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Patient sues Croydon out-of-hours doctor over leg loss

A man who had his leg amputated is suing a former out-of-hours doctor who failed to diagnose a blood clot.

Days after being seen by the Croydoc doctor in 2007 Brian Dowsett, 74, was diagnosed with an arterial obstruction and later underwent surgery.

Mr Dowsett, who lived in Croydon, south London, claims he was failed by the doctor who has since been struck off.

Patient Care 24, which took over the south London service from Croydoc this month, refused to comment.

The out-of-hours service covers a population of 950,000 patients in Croydon, Kingston and Sutton & Merton.

Emergency case

Mr Dowsett called the service in January 2007 when he developed a pain in his right leg, which had gone white.

He was seen by doctor Hans Raj Yadav, who had previously been suspended by a different out-of-hours provider over concerns about his clinical competence.

The doctor failed to diagnose an arterial obstruction above Mr Dowsett's right knee and advised him to see his GP.

Three days later he was admitted to hospital as an emergency case and subsequently had his leg amputated.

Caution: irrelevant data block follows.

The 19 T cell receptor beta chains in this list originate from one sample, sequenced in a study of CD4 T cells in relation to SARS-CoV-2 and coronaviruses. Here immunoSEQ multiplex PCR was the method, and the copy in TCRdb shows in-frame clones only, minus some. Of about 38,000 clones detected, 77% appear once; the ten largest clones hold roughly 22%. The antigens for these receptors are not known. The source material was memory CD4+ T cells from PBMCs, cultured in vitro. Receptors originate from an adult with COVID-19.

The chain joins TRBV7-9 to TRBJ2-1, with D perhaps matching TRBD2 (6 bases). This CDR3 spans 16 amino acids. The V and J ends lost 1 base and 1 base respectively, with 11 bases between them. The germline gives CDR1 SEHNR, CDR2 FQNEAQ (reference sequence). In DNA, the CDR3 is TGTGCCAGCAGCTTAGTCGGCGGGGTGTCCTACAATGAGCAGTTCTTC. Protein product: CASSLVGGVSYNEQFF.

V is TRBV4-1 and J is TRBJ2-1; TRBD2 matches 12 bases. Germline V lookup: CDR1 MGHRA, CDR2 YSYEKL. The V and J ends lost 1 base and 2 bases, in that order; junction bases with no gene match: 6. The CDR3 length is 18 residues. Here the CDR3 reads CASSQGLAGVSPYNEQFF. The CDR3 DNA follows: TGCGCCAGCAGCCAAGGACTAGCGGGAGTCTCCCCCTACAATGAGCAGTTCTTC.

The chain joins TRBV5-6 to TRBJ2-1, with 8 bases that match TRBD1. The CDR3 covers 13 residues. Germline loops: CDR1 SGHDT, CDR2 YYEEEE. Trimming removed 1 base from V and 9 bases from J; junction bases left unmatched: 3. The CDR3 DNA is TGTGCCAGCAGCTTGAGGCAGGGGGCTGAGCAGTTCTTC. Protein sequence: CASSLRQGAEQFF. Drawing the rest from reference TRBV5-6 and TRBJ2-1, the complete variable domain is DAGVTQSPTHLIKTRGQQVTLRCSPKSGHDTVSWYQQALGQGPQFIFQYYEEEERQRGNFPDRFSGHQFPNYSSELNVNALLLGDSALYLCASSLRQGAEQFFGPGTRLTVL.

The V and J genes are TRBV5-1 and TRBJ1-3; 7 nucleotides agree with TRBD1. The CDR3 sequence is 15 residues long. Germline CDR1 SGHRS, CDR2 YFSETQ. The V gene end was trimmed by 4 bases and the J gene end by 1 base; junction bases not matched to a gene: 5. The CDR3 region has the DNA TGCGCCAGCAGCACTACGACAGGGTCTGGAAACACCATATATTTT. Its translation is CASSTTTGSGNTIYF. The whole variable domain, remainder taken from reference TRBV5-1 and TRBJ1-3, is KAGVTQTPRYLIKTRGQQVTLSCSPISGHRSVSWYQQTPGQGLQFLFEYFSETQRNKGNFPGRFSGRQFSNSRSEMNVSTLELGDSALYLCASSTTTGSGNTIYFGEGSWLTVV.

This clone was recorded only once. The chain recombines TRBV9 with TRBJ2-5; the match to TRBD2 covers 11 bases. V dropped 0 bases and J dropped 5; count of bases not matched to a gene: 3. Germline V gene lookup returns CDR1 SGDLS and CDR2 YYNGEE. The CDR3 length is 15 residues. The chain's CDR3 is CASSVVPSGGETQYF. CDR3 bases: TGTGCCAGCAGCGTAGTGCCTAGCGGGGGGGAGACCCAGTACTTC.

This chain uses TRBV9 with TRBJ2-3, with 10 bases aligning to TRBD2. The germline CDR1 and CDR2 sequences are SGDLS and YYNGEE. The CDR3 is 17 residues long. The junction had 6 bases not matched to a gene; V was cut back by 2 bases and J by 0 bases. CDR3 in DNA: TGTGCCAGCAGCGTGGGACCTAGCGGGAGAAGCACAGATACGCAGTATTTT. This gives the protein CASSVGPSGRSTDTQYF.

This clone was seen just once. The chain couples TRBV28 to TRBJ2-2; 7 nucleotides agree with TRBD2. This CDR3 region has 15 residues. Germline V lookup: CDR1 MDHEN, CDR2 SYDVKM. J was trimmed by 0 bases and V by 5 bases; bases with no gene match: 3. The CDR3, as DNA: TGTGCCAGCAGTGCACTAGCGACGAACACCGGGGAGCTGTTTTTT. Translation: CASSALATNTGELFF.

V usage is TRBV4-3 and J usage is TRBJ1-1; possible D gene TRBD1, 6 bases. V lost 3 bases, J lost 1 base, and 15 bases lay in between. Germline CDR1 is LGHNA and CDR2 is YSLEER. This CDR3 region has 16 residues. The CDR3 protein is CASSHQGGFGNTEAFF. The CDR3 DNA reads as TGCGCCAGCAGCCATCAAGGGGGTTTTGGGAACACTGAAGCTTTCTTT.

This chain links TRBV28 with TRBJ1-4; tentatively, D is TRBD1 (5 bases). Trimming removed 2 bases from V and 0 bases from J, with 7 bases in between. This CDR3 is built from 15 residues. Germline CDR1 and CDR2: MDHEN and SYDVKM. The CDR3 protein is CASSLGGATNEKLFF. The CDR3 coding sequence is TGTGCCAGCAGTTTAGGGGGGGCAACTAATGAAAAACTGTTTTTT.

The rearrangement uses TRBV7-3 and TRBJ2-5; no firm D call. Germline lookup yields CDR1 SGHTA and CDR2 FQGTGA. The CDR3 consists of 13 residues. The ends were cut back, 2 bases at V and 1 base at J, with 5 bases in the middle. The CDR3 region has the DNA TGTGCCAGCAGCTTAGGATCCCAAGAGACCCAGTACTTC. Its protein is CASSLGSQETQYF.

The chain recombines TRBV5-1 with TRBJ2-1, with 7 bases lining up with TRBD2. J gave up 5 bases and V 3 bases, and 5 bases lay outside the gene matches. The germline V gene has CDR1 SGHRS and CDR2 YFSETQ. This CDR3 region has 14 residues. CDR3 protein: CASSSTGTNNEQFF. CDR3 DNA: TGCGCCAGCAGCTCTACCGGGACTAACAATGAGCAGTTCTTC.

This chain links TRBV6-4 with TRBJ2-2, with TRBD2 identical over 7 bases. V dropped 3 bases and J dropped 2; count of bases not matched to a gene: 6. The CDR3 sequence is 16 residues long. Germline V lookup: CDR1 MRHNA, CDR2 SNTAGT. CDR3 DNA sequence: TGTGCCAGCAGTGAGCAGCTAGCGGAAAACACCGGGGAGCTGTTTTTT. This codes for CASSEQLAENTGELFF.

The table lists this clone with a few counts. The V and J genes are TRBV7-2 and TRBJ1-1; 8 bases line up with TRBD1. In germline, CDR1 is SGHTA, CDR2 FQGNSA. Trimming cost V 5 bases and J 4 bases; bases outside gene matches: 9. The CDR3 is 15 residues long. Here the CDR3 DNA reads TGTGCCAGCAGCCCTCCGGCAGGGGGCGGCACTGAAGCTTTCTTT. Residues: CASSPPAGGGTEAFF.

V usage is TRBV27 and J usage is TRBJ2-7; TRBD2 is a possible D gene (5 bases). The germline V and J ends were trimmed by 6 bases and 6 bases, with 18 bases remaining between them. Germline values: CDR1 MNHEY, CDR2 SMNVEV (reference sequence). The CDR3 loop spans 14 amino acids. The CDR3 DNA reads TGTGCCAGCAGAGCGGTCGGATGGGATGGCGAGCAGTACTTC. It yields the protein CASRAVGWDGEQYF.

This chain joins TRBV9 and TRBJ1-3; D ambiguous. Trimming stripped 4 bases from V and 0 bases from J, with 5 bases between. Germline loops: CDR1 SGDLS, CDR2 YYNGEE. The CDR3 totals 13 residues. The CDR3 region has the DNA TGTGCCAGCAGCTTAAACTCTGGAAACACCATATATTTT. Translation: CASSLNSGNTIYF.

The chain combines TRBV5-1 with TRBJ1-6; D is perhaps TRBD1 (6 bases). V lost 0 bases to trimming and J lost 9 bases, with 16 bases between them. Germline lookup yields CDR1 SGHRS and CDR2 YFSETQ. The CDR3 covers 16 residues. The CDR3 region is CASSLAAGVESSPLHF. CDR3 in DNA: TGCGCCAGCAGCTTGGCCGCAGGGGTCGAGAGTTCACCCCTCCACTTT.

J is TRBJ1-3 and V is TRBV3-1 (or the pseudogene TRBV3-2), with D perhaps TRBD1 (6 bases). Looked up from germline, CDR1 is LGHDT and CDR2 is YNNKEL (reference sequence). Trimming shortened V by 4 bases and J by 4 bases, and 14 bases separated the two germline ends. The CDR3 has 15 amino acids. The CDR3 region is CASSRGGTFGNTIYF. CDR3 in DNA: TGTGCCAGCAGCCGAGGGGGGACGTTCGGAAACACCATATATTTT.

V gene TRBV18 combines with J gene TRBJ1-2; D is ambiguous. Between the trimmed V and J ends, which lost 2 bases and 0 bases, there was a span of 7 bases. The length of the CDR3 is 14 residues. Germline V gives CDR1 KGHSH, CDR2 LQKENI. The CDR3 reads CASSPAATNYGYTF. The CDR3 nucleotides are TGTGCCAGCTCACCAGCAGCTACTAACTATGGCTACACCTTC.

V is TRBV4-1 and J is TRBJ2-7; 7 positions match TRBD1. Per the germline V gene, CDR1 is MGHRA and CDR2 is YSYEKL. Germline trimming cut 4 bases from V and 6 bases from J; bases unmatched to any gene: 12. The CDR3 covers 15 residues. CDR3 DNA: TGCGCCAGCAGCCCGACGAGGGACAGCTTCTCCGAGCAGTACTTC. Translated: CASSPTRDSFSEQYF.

Image caption Mr Dowlett's leg was amputated as a result of an arterial obstruction

Mr Dowsett is also taking legal action against a second Croydoc doctor involved in his case.

He said: "I just wish now that he had said go to A&E, because I believe it would have been quite a comparatively easy thing, it was just an arterial clot, to sort the problem out."

An investigation by Croydon Primary Care Trust revealed Croydoc had failed to check references and was unaware Dr Hans Raj Yadav had previously been suspended.

Primary care trusts are responsible for commissioning groups of independent doctors or private companies to provide out-of-hours care.

In response to Mr Dowsett's case, Croydon Primary Care Trust said: "We would like to extend our sincere apologies to Mr Dowsett. All the recommendations raised by our investigation have since been implemented."

Patient Care 24 said it could not comment as the case was ongoing.

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